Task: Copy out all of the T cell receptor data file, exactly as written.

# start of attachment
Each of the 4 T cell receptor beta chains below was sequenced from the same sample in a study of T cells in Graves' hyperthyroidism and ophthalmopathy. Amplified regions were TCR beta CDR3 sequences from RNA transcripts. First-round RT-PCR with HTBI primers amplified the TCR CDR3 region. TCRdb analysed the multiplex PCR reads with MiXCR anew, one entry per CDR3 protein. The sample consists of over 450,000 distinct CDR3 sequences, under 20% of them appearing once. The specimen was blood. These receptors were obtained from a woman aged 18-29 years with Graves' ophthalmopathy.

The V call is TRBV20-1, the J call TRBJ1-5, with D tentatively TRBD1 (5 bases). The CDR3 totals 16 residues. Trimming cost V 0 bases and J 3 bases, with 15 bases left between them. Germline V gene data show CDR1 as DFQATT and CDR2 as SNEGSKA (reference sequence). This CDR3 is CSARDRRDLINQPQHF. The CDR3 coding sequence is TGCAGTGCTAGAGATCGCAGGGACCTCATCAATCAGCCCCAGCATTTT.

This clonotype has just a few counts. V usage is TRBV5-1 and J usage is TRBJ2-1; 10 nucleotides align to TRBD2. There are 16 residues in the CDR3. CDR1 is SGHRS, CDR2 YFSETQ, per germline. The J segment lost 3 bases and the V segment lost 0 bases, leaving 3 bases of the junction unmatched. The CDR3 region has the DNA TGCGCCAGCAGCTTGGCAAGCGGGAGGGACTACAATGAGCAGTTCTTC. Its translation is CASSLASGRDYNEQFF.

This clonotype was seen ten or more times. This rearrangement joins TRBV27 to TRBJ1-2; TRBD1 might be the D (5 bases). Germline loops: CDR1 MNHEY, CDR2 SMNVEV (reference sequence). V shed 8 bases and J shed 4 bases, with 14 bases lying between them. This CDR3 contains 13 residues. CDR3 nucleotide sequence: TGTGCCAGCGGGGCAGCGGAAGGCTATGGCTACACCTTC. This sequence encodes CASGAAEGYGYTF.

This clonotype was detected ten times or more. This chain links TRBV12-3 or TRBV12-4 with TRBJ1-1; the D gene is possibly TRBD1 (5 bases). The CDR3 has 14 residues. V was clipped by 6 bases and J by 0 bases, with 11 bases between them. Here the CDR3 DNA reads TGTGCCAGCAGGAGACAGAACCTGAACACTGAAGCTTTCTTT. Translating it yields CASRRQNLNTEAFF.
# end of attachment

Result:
Each of the 4 T cell receptor beta chains below was sequenced from the same sample in a study of T cells in Graves' hyperthyroidism and ophthalmopathy. Amplified regions were TCR beta CDR3 sequences from RNA transcripts. First-round RT-PCR with HTBI primers amplified the TCR CDR3 region. TCRdb analysed the multiplex PCR reads with MiXCR anew, one entry per CDR3 protein. The sample consists of over 450,000 distinct CDR3 sequences, under 20% of them appearing once. The specimen was blood. These receptors were obtained from a woman aged 18-29 years with Graves' ophthalmopathy.

The V call is TRBV20-1, the J call TRBJ1-5, with D tentatively TRBD1 (5 bases). The CDR3 totals 16 residues. Trimming cost V 0 bases and J 3 bases, with 15 bases left between them. Germline V gene data show CDR1 as DFQATT and CDR2 as SNEGSKA (reference sequence). This CDR3 is CSARDRRDLINQPQHF. The CDR3 coding sequence is TGCAGTGCTAGAGATCGCAGGGACCTCATCAATCAGCCCCAGCATTTT.

This clonotype has just a few counts. V usage is TRBV5-1 and J usage is TRBJ2-1; 10 nucleotides align to TRBD2. There are 16 residues in the CDR3. CDR1 is SGHRS, CDR2 YFSETQ, per germline. The J segment lost 3 bases and the V segment lost 0 bases, leaving 3 bases of the junction unmatched. The CDR3 region has the DNA TGCGCCAGCAGCTTGGCAAGCGGGAGGGACTACAATGAGCAGTTCTTC. Its translation is CASSLASGRDYNEQFF.

This clonotype was seen ten or more times. This rearrangement joins TRBV27 to TRBJ1-2; TRBD1 might be the D (5 bases). Germline loops: CDR1 MNHEY, CDR2 SMNVEV (reference sequence). V shed 8 bases and J shed 4 bases, with 14 bases lying between them. This CDR3 contains 13 residues. CDR3 nucleotide sequence: TGTGCCAGCGGGGCAGCGGAAGGCTATGGCTACACCTTC. This sequence encodes CASGAAEGYGYTF.

This clonotype was detected ten times or more. This chain links TRBV12-3 or TRBV12-4 with TRBJ1-1; the D gene is possibly TRBD1 (5 bases). The CDR3 has 14 residues. V was clipped by 6 bases and J by 0 bases, with 11 bases between them. Here the CDR3 DNA reads TGTGCCAGCAGGAGACAGAACCTGAACACTGAAGCTTTCTTT. Translating it yields CASRRQNLNTEAFF.